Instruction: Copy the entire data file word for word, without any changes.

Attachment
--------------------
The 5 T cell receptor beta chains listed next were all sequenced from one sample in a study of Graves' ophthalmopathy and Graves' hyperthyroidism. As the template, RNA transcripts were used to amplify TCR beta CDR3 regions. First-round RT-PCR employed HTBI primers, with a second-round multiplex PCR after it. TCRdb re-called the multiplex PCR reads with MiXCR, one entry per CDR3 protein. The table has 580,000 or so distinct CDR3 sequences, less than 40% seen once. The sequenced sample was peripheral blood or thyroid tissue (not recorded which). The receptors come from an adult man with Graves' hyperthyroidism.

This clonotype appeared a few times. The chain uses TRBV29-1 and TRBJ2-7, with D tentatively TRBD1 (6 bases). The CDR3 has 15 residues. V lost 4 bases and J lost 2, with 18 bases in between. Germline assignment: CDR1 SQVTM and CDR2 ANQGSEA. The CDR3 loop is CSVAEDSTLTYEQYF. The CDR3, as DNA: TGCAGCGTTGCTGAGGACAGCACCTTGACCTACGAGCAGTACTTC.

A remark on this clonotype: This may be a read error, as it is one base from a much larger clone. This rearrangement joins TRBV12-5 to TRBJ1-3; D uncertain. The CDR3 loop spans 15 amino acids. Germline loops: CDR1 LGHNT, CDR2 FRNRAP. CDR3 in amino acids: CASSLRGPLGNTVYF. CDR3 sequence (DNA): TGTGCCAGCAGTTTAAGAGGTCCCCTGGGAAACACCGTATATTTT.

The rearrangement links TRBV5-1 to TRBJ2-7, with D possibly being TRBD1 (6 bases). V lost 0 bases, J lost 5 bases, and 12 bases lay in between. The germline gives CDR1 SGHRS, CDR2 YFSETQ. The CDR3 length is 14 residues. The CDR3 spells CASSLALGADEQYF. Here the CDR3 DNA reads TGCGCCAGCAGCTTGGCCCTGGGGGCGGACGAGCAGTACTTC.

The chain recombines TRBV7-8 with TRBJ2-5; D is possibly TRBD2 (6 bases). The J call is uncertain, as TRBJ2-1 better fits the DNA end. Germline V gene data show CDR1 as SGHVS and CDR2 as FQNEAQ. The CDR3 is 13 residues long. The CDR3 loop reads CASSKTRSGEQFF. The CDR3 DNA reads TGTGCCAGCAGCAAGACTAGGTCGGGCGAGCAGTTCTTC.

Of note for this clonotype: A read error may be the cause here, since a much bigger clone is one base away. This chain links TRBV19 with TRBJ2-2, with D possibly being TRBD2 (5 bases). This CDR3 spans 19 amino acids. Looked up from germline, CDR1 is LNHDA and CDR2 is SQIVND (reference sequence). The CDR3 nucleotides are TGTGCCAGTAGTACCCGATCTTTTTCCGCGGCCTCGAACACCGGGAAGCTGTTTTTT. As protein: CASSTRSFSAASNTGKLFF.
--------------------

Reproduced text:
The 5 T cell receptor beta chains listed next were all sequenced from one sample in a study of Graves' ophthalmopathy and Graves' hyperthyroidism. As the template, RNA transcripts were used to amplify TCR beta CDR3 regions. First-round RT-PCR employed HTBI primers, with a second-round multiplex PCR after it. TCRdb re-called the multiplex PCR reads with MiXCR, one entry per CDR3 protein. The table has 580,000 or so distinct CDR3 sequences, less than 40% seen once. The sequenced sample was peripheral blood or thyroid tissue (not recorded which). The receptors come from an adult man with Graves' hyperthyroidism.

This clonotype appeared a few times. The chain uses TRBV29-1 and TRBJ2-7, with D tentatively TRBD1 (6 bases). The CDR3 has 15 residues. V lost 4 bases and J lost 2, with 18 bases in between. Germline assignment: CDR1 SQVTM and CDR2 ANQGSEA. The CDR3 loop is CSVAEDSTLTYEQYF. The CDR3, as DNA: TGCAGCGTTGCTGAGGACAGCACCTTGACCTACGAGCAGTACTTC.

A remark on this clonotype: This may be a read error, as it is one base from a much larger clone. This rearrangement joins TRBV12-5 to TRBJ1-3; D uncertain. The CDR3 loop spans 15 amino acids. Germline loops: CDR1 LGHNT, CDR2 FRNRAP. CDR3 in amino acids: CASSLRGPLGNTVYF. CDR3 sequence (DNA): TGTGCCAGCAGTTTAAGAGGTCCCCTGGGAAACACCGTATATTTT.

The rearrangement links TRBV5-1 to TRBJ2-7, with D possibly being TRBD1 (6 bases). V lost 0 bases, J lost 5 bases, and 12 bases lay in between. The germline gives CDR1 SGHRS, CDR2 YFSETQ. The CDR3 length is 14 residues. The CDR3 spells CASSLALGADEQYF. Here the CDR3 DNA reads TGCGCCAGCAGCTTGGCCCTGGGGGCGGACGAGCAGTACTTC.

The chain recombines TRBV7-8 with TRBJ2-5; D is possibly TRBD2 (6 bases). The J call is uncertain, as TRBJ2-1 better fits the DNA end. Germline V gene data show CDR1 as SGHVS and CDR2 as FQNEAQ. The CDR3 is 13 residues long. The CDR3 loop reads CASSKTRSGEQFF. The CDR3 DNA reads TGTGCCAGCAGCAAGACTAGGTCGGGCGAGCAGTTCTTC.

Of note for this clonotype: A read error may be the cause here, since a much bigger clone is one base away. This chain links TRBV19 with TRBJ2-2, with D possibly being TRBD2 (5 bases). This CDR3 spans 19 amino acids. Looked up from germline, CDR1 is LNHDA and CDR2 is SQIVND (reference sequence). The CDR3 nucleotides are TGTGCCAGTAGTACCCGATCTTTTTCCGCGGCCTCGAACACCGGGAAGCTGTTTTTT. As protein: CASSTRSFSAASNTGKLFF.